Panaji | Street music has become a key element of protests in Goa where activists are voicing their concern over ecological damage due to mega projects. A troupe of musicians playing songs in Konkani, Marathi and sometimes English has continued the legacy of musical protests that has been part of the society in the coastal state since post-liberation from Portuguese rule in 1961.
The musicians have always been an active part of Goa’s society. Whenever there is a social cause, they always pitch in with their talent.
This has been happening from the time of opinion poll days in Goa. We are just continuing the legacy, musician Siddharth Buyao said. Buyao, is the son of veteran singer and composer late Ulhas Buyao, who spearheaded musical troupes during 1967 ‘Opinion poll’ of Goa.
Presently, the agitations opposing proposed Golf Course project at Terekhol village, a mega housing project at Carmona village in South Goa has been dotted with street music.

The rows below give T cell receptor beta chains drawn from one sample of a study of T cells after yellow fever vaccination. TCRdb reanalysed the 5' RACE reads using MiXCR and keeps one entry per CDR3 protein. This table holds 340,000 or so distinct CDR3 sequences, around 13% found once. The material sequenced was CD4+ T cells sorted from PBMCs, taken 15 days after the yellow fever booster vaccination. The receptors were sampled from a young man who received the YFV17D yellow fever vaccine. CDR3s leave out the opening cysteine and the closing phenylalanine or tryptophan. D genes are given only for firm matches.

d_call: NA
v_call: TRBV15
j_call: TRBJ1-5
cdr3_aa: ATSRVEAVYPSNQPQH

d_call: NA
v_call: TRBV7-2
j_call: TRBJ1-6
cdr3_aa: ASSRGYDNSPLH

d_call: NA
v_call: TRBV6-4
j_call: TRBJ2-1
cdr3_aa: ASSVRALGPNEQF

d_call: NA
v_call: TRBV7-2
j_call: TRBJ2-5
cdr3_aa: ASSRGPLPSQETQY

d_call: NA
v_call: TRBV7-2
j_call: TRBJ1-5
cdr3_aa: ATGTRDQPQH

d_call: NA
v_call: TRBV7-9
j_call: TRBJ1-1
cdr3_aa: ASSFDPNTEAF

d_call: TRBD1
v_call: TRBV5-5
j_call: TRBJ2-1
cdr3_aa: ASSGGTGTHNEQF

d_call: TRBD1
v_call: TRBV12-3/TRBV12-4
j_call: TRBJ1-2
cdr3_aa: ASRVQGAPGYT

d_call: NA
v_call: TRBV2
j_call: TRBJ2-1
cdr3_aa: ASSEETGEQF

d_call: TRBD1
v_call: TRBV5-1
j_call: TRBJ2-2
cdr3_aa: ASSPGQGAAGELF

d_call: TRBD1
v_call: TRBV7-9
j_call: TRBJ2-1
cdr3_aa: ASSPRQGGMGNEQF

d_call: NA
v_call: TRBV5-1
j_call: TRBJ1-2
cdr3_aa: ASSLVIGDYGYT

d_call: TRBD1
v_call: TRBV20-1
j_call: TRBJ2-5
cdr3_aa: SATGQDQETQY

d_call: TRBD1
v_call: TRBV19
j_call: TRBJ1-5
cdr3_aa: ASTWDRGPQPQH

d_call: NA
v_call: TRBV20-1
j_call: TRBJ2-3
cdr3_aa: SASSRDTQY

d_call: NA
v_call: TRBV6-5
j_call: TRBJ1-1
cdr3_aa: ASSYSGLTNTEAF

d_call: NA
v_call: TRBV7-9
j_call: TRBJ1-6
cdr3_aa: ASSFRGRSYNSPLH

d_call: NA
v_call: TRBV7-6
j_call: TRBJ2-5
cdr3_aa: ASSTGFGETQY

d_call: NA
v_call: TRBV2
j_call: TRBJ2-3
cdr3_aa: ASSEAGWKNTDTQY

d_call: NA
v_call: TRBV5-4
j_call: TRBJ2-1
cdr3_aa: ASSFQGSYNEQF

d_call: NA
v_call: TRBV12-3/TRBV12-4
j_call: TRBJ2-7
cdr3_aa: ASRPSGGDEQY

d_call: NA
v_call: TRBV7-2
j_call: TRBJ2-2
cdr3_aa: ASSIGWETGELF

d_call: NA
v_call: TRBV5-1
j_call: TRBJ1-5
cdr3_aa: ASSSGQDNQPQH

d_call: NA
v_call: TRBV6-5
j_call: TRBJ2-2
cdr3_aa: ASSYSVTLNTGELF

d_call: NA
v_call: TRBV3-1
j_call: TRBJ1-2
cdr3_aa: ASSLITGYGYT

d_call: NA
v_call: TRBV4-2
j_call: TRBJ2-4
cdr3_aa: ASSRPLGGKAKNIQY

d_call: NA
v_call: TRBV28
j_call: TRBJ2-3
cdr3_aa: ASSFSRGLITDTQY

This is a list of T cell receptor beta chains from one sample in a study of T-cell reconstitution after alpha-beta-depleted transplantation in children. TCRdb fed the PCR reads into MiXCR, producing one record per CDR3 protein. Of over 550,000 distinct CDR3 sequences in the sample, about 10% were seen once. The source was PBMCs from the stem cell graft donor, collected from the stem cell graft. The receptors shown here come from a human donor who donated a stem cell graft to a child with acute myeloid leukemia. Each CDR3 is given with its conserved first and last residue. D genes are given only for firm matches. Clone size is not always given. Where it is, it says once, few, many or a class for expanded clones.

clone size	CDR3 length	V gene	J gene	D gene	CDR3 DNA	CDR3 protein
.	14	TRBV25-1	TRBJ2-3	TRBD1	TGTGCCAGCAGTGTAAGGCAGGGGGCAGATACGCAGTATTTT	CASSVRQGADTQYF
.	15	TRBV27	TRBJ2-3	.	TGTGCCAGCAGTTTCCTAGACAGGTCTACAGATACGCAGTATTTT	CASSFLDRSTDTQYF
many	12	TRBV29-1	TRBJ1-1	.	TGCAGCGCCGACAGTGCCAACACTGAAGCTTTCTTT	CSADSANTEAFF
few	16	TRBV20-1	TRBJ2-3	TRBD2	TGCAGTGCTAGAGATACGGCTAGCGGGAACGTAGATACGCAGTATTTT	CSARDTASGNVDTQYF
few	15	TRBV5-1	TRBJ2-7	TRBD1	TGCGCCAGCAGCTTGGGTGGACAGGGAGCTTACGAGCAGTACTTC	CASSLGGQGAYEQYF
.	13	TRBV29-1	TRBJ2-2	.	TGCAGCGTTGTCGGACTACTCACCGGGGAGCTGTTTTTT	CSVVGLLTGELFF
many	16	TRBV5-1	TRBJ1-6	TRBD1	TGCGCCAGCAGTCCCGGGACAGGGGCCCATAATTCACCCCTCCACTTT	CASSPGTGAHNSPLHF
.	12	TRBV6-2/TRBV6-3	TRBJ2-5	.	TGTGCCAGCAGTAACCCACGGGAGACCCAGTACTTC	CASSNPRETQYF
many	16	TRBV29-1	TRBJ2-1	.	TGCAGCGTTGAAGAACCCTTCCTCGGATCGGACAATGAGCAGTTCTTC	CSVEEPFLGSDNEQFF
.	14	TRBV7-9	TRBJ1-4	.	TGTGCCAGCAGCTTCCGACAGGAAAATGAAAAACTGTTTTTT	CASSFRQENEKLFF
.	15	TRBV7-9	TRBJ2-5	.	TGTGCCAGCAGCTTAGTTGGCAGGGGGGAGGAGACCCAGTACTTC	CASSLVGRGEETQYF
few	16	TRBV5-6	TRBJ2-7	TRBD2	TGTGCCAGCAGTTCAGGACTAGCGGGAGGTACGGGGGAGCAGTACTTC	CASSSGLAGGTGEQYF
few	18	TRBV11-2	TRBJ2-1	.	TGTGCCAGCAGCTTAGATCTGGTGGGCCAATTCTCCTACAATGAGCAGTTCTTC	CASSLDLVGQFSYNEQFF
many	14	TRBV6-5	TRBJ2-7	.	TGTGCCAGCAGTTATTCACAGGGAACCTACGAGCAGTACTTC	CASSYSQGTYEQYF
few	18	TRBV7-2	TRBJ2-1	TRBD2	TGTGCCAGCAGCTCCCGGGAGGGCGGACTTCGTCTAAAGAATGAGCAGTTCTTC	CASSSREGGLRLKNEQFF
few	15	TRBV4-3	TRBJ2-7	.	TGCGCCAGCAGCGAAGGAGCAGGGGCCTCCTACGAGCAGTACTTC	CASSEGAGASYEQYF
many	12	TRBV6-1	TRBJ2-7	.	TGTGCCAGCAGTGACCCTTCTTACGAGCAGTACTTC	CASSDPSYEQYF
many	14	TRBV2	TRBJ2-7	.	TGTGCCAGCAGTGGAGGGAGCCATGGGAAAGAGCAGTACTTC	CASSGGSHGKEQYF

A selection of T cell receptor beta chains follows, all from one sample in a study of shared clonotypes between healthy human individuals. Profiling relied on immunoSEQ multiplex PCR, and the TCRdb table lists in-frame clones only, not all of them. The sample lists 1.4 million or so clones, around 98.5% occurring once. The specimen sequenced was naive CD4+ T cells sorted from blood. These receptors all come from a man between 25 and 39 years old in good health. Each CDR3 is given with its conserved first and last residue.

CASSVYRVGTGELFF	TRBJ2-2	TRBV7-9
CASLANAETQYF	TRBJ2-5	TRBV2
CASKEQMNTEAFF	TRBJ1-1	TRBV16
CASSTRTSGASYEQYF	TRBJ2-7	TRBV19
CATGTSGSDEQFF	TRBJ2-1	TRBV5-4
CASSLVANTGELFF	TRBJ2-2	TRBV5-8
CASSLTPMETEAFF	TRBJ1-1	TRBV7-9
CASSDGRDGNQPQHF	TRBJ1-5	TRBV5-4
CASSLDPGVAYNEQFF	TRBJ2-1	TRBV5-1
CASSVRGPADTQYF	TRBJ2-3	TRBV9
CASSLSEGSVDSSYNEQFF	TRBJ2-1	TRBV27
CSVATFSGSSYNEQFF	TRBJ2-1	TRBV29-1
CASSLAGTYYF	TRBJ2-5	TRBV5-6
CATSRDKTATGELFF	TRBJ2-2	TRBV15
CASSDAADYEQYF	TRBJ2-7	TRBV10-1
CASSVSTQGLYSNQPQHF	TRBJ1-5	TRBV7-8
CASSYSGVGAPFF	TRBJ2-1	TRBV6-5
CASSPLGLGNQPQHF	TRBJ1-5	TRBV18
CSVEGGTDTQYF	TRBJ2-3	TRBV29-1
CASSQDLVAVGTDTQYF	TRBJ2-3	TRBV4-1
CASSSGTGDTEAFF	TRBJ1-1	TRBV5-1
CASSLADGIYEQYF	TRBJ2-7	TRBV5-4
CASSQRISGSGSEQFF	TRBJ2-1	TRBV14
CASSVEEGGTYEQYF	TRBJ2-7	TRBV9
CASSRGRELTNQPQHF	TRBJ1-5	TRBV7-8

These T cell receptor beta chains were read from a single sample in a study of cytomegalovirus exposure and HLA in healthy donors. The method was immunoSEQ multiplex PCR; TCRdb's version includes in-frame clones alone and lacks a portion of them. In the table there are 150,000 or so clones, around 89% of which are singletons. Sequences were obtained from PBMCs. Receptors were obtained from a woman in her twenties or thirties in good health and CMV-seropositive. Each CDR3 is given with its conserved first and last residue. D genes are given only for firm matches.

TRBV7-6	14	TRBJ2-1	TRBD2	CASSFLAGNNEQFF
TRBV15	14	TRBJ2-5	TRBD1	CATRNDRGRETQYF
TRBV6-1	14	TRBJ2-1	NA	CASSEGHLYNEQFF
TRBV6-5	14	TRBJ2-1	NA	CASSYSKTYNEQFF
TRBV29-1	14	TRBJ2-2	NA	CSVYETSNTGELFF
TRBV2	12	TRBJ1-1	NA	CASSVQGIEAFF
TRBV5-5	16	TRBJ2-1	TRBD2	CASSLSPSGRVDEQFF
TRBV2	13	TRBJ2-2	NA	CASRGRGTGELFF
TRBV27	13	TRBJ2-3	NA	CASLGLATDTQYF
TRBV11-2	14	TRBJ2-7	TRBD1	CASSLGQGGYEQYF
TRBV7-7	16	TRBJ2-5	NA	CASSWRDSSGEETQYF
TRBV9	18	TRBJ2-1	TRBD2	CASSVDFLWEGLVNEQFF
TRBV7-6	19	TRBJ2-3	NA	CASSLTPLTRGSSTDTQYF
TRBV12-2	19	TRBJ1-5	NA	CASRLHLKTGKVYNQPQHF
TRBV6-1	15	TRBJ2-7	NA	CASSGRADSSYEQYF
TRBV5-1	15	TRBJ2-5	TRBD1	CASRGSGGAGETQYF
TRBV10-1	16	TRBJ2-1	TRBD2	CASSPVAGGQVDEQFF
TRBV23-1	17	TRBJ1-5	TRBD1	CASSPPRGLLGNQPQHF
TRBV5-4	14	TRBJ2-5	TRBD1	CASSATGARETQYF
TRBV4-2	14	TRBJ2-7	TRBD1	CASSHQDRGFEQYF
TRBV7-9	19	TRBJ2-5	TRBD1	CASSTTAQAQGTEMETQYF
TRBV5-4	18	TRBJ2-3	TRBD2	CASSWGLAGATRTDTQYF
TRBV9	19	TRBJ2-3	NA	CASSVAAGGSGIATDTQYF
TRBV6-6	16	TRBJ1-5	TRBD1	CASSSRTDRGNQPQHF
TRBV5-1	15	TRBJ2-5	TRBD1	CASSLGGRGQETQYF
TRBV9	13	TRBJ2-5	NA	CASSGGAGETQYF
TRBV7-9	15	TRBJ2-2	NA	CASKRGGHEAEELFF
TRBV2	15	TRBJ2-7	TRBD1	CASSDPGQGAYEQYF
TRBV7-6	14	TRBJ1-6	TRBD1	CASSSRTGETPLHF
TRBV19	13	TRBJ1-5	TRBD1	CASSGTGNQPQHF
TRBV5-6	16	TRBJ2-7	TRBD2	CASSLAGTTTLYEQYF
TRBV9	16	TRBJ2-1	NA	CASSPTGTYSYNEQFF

The music comes from the heart. We are not performers but we are with the people. We go out compose and sing. Locals also join us. Sometimes, the songs are composed on the spot, said Fr Bismarque Dias, a priest-cum-social activist.
With a guitar on his back, Fr Dias says he always sings with frustration and anger. According to him, music used in protests is not a novice for Goa which has a tradition of singing ‘Mando’ or ‘Dulpod’ (both types of folk-music) which were written in ancient times to narrate life.
The state has a history of agitations including the anti-SEZ protests in 2007 where well-known singer/musicians Remo Fernandes and ‘Awara Bhavre’ fame Hema Sardesai had lend their voice. Protest music is one of the best things to happen.
There is nothing like expressing yourself through music. Whenever there is anything against Goa we have taken up to the music to voice our protest and pass on the message to maximum masses, said Hema Sardesai.